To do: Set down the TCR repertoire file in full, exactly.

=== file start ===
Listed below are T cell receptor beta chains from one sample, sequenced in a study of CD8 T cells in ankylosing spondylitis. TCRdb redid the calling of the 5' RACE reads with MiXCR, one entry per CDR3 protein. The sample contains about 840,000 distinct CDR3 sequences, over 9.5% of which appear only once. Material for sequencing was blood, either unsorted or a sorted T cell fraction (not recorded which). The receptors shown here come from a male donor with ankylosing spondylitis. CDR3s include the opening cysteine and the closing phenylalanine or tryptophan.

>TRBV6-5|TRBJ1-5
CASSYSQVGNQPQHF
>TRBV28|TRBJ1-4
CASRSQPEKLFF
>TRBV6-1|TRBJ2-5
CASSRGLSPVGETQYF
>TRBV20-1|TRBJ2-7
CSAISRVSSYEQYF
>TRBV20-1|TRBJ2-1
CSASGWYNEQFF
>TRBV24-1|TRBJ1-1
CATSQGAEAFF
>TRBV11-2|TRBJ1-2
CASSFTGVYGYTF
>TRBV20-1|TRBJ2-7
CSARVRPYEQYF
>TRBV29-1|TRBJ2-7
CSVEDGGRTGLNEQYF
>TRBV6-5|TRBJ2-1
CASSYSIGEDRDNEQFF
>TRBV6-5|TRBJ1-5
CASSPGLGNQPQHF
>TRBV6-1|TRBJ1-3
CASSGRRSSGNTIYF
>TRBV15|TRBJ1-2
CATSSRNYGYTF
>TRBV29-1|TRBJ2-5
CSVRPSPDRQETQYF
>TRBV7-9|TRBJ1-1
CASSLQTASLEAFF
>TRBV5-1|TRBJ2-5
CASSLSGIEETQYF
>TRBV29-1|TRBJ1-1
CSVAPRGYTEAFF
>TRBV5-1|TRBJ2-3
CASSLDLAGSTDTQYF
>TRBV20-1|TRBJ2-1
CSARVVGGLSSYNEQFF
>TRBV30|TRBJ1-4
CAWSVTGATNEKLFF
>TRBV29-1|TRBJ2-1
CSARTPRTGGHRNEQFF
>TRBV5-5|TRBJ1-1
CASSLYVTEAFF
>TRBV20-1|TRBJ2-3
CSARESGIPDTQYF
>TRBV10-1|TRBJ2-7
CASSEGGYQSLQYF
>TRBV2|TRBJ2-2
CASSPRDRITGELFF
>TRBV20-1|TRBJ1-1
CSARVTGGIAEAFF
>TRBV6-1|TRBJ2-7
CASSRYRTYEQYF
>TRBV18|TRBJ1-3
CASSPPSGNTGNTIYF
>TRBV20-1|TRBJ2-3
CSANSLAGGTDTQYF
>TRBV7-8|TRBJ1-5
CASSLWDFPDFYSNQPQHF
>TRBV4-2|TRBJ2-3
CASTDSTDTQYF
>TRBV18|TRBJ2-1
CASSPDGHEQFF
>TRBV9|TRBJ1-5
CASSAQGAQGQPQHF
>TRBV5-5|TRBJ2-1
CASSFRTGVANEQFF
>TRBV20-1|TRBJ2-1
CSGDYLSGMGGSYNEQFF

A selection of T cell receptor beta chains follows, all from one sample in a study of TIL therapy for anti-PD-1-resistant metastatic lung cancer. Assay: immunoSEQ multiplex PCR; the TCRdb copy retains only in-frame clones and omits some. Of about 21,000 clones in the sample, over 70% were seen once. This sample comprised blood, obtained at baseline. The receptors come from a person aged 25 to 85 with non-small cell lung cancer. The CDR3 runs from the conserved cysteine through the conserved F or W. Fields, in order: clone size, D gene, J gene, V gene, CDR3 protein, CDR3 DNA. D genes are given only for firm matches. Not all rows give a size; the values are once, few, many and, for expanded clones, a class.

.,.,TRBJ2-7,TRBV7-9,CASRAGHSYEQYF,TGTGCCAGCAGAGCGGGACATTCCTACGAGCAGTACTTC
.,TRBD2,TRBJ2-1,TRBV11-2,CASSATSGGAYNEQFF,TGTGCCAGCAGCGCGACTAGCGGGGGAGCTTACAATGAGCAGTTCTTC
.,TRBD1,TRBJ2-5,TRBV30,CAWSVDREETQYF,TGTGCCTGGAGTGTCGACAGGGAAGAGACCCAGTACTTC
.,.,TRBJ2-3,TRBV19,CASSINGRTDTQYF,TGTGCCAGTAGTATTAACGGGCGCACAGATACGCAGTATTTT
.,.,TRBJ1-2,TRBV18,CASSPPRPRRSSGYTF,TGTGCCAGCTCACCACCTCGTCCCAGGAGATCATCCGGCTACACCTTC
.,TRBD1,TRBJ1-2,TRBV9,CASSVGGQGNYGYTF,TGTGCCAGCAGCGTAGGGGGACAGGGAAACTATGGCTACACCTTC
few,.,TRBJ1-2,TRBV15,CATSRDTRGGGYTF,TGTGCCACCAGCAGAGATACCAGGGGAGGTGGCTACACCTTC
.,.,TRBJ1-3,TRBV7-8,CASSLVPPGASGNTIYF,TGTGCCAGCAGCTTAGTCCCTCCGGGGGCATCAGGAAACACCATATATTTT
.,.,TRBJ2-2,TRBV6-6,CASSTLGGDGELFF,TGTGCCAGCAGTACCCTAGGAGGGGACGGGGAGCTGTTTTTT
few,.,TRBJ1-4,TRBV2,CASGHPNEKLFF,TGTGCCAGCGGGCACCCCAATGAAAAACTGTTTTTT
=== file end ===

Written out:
Listed below are T cell receptor beta chains from one sample, sequenced in a study of CD8 T cells in ankylosing spondylitis. TCRdb redid the calling of the 5' RACE reads with MiXCR, one entry per CDR3 protein. The sample contains about 840,000 distinct CDR3 sequences, over 9.5% of which appear only once. Material for sequencing was blood, either unsorted or a sorted T cell fraction (not recorded which). The receptors shown here come from a male donor with ankylosing spondylitis. CDR3s include the opening cysteine and the closing phenylalanine or tryptophan.

>TRBV6-5|TRBJ1-5
CASSYSQVGNQPQHF
>TRBV28|TRBJ1-4
CASRSQPEKLFF
>TRBV6-1|TRBJ2-5
CASSRGLSPVGETQYF
>TRBV20-1|TRBJ2-7
CSAISRVSSYEQYF
>TRBV20-1|TRBJ2-1
CSASGWYNEQFF
>TRBV24-1|TRBJ1-1
CATSQGAEAFF
>TRBV11-2|TRBJ1-2
CASSFTGVYGYTF
>TRBV20-1|TRBJ2-7
CSARVRPYEQYF
>TRBV29-1|TRBJ2-7
CSVEDGGRTGLNEQYF
>TRBV6-5|TRBJ2-1
CASSYSIGEDRDNEQFF
>TRBV6-5|TRBJ1-5
CASSPGLGNQPQHF
>TRBV6-1|TRBJ1-3
CASSGRRSSGNTIYF
>TRBV15|TRBJ1-2
CATSSRNYGYTF
>TRBV29-1|TRBJ2-5
CSVRPSPDRQETQYF
>TRBV7-9|TRBJ1-1
CASSLQTASLEAFF
>TRBV5-1|TRBJ2-5
CASSLSGIEETQYF
>TRBV29-1|TRBJ1-1
CSVAPRGYTEAFF
>TRBV5-1|TRBJ2-3
CASSLDLAGSTDTQYF
>TRBV20-1|TRBJ2-1
CSARVVGGLSSYNEQFF
>TRBV30|TRBJ1-4
CAWSVTGATNEKLFF
>TRBV29-1|TRBJ2-1
CSARTPRTGGHRNEQFF
>TRBV5-5|TRBJ1-1
CASSLYVTEAFF
>TRBV20-1|TRBJ2-3
CSARESGIPDTQYF
>TRBV10-1|TRBJ2-7
CASSEGGYQSLQYF
>TRBV2|TRBJ2-2
CASSPRDRITGELFF
>TRBV20-1|TRBJ1-1
CSARVTGGIAEAFF
>TRBV6-1|TRBJ2-7
CASSRYRTYEQYF
>TRBV18|TRBJ1-3
CASSPPSGNTGNTIYF
>TRBV20-1|TRBJ2-3
CSANSLAGGTDTQYF
>TRBV7-8|TRBJ1-5
CASSLWDFPDFYSNQPQHF
>TRBV4-2|TRBJ2-3
CASTDSTDTQYF
>TRBV18|TRBJ2-1
CASSPDGHEQFF
>TRBV9|TRBJ1-5
CASSAQGAQGQPQHF
>TRBV5-5|TRBJ2-1
CASSFRTGVANEQFF
>TRBV20-1|TRBJ2-1
CSGDYLSGMGGSYNEQFF

A selection of T cell receptor beta chains follows, all from one sample in a study of TIL therapy for anti-PD-1-resistant metastatic lung cancer. Assay: immunoSEQ multiplex PCR; the TCRdb copy retains only in-frame clones and omits some. Of about 21,000 clones in the sample, over 70% were seen once. This sample comprised blood, obtained at baseline. The receptors come from a person aged 25 to 85 with non-small cell lung cancer. The CDR3 runs from the conserved cysteine through the conserved F or W. Fields, in order: clone size, D gene, J gene, V gene, CDR3 protein, CDR3 DNA. D genes are given only for firm matches. Not all rows give a size; the values are once, few, many and, for expanded clones, a class.

.,.,TRBJ2-7,TRBV7-9,CASRAGHSYEQYF,TGTGCCAGCAGAGCGGGACATTCCTACGAGCAGTACTTC
.,TRBD2,TRBJ2-1,TRBV11-2,CASSATSGGAYNEQFF,TGTGCCAGCAGCGCGACTAGCGGGGGAGCTTACAATGAGCAGTTCTTC
.,TRBD1,TRBJ2-5,TRBV30,CAWSVDREETQYF,TGTGCCTGGAGTGTCGACAGGGAAGAGACCCAGTACTTC
.,.,TRBJ2-3,TRBV19,CASSINGRTDTQYF,TGTGCCAGTAGTATTAACGGGCGCACAGATACGCAGTATTTT
.,.,TRBJ1-2,TRBV18,CASSPPRPRRSSGYTF,TGTGCCAGCTCACCACCTCGTCCCAGGAGATCATCCGGCTACACCTTC
.,TRBD1,TRBJ1-2,TRBV9,CASSVGGQGNYGYTF,TGTGCCAGCAGCGTAGGGGGACAGGGAAACTATGGCTACACCTTC
few,.,TRBJ1-2,TRBV15,CATSRDTRGGGYTF,TGTGCCACCAGCAGAGATACCAGGGGAGGTGGCTACACCTTC
.,.,TRBJ1-3,TRBV7-8,CASSLVPPGASGNTIYF,TGTGCCAGCAGCTTAGTCCCTCCGGGGGCATCAGGAAACACCATATATTTT
.,.,TRBJ2-2,TRBV6-6,CASSTLGGDGELFF,TGTGCCAGCAGTACCCTAGGAGGGGACGGGGAGCTGTTTTTT
few,.,TRBJ1-4,TRBV2,CASGHPNEKLFF,TGTGCCAGCGGGCACCCCAATGAAAAACTGTTTTTT